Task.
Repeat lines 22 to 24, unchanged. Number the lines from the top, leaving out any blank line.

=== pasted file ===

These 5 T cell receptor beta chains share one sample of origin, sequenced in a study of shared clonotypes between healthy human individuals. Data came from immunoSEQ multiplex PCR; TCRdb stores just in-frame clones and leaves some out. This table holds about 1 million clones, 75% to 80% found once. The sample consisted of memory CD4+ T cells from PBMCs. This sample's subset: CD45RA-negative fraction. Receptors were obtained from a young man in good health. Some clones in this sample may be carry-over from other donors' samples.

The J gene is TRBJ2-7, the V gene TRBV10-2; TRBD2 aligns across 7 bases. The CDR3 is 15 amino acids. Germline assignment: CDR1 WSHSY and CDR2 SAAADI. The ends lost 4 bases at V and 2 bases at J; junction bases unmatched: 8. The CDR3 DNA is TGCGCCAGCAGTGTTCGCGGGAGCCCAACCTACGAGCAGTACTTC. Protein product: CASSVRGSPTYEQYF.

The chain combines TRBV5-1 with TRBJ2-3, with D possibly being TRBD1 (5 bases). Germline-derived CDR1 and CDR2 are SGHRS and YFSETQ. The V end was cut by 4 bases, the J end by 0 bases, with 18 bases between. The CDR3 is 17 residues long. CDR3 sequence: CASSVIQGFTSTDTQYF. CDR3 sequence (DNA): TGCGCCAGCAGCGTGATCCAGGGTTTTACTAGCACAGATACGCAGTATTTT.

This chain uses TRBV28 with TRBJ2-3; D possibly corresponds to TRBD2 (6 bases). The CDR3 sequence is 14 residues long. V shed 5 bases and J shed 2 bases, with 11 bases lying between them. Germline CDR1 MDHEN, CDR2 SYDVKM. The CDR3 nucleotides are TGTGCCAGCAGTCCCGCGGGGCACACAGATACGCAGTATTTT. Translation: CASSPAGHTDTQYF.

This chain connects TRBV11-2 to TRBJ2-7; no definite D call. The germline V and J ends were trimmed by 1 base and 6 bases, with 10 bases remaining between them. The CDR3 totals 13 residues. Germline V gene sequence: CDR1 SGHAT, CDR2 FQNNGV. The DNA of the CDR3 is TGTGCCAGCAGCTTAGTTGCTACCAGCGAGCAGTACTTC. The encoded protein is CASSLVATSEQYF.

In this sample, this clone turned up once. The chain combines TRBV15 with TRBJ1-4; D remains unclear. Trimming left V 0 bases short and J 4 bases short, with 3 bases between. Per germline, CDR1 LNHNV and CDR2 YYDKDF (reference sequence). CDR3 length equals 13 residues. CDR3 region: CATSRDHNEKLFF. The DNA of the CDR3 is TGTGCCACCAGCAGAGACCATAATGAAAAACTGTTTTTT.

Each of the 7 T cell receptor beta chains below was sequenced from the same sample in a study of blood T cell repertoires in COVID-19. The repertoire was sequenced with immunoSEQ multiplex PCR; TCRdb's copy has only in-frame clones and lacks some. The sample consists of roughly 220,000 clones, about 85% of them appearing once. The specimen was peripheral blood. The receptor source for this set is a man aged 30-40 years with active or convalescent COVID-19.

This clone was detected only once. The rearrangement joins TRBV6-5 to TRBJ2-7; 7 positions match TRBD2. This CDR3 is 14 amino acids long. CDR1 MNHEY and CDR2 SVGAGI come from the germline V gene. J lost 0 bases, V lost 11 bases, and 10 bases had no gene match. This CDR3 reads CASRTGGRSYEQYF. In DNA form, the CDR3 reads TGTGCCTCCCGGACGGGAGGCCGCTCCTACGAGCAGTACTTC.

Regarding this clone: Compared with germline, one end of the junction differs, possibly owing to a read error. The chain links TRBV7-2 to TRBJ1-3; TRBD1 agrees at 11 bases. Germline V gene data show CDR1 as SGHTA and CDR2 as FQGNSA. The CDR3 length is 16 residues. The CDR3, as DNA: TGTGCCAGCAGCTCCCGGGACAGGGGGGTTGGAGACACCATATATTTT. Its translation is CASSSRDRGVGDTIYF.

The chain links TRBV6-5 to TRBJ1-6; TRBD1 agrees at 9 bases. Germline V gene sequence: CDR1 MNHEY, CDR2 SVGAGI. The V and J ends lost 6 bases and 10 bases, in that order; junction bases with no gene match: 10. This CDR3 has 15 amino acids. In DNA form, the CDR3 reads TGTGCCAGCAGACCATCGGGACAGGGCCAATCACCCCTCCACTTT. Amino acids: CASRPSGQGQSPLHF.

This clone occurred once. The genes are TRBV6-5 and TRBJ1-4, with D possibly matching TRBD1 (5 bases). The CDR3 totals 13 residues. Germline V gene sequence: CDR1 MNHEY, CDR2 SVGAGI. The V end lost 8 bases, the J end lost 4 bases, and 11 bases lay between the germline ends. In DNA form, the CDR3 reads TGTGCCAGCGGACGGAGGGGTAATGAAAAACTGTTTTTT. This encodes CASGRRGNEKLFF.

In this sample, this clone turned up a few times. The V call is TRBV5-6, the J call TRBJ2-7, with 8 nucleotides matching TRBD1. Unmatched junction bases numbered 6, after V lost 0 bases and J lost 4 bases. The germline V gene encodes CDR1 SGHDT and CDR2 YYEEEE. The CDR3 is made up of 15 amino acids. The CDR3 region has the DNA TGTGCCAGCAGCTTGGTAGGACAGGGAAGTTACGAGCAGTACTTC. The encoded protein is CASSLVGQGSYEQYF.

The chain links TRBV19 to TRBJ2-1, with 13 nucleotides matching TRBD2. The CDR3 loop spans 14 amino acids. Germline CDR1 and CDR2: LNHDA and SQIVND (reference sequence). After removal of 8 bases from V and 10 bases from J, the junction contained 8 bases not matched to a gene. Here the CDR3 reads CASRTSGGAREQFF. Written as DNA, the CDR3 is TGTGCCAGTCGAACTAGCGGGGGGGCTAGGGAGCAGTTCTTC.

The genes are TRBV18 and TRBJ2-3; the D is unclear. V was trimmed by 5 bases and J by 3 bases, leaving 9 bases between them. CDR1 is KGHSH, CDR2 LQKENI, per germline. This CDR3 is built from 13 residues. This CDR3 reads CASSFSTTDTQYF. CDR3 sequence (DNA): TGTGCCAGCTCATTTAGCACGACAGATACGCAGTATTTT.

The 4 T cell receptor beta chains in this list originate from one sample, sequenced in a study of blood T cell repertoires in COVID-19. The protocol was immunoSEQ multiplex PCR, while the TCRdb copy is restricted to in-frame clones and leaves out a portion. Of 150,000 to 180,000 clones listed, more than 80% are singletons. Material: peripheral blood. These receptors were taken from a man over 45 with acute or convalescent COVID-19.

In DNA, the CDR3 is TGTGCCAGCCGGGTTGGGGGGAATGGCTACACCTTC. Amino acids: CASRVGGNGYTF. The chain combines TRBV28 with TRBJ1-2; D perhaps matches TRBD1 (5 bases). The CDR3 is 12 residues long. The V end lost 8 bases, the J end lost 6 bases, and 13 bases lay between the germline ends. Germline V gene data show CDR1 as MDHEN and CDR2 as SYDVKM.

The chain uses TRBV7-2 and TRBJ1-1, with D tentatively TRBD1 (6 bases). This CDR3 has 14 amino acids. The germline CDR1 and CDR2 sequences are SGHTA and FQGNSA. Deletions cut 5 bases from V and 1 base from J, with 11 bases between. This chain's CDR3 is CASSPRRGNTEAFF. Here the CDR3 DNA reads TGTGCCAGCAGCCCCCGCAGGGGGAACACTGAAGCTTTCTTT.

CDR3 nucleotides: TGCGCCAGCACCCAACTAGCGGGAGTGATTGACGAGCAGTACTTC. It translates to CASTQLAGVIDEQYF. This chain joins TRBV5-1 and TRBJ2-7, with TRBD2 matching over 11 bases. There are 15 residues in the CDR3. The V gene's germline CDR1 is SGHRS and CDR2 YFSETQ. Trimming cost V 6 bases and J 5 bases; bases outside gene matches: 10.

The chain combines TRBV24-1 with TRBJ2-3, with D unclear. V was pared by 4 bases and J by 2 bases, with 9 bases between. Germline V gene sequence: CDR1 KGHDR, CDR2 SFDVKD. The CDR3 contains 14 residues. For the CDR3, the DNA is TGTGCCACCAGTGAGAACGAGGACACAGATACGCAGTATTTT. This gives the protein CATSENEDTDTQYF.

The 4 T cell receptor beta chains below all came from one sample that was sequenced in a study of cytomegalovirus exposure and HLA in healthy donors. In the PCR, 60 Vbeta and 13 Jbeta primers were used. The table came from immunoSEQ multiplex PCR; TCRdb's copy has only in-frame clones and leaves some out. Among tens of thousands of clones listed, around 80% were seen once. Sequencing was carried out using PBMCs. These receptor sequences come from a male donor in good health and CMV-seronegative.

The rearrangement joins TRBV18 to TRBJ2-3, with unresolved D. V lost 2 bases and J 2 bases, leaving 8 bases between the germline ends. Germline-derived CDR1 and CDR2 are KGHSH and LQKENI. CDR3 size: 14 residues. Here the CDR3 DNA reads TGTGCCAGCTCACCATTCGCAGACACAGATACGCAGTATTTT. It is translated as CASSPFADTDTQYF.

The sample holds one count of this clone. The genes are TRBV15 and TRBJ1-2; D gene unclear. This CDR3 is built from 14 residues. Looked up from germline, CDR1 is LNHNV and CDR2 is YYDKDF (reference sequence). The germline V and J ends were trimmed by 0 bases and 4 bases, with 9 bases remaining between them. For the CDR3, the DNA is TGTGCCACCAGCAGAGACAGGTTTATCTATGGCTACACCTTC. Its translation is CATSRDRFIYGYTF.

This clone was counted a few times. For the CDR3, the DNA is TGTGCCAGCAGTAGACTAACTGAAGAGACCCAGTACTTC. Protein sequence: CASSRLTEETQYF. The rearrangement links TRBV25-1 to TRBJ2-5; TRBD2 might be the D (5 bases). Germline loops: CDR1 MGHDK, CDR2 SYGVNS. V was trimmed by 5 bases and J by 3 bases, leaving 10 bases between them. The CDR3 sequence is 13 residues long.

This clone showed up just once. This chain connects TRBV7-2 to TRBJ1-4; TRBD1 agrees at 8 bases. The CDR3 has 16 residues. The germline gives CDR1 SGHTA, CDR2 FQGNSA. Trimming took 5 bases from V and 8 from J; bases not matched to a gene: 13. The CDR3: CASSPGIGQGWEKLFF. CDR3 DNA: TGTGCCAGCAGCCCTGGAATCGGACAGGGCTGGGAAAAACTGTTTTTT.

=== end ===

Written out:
The sample holds one count of this clone. The genes are TRBV15 and TRBJ1-2; D gene unclear. This CDR3 is built from 14 residues. Looked up from germline, CDR1 is LNHNV and CDR2 is YYDKDF (reference sequence). The germline V and J ends were trimmed by 0 bases and 4 bases, with 9 bases remaining between them. For the CDR3, the DNA is TGTGCCACCAGCAGAGACAGGTTTATCTATGGCTACACCTTC. Its translation is CATSRDRFIYGYTF.

This clone was counted a few times. For the CDR3, the DNA is TGTGCCAGCAGTAGACTAACTGAAGAGACCCAGTACTTC. Protein sequence: CASSRLTEETQYF. The rearrangement links TRBV25-1 to TRBJ2-5; TRBD2 might be the D (5 bases). Germline loops: CDR1 MGHDK, CDR2 SYGVNS. V was trimmed by 5 bases and J by 3 bases, leaving 10 bases between them. The CDR3 sequence is 13 residues long.

This clone showed up just once. This chain connects TRBV7-2 to TRBJ1-4; TRBD1 agrees at 8 bases. The CDR3 has 16 residues. The germline gives CDR1 SGHTA, CDR2 FQGNSA. Trimming took 5 bases from V and 8 from J; bases not matched to a gene: 13. The CDR3: CASSPGIGQGWEKLFF. CDR3 DNA: TGTGCCAGCAGCCCTGGAATCGGACAGGGCTGGGAAAAACTGTTTTTT.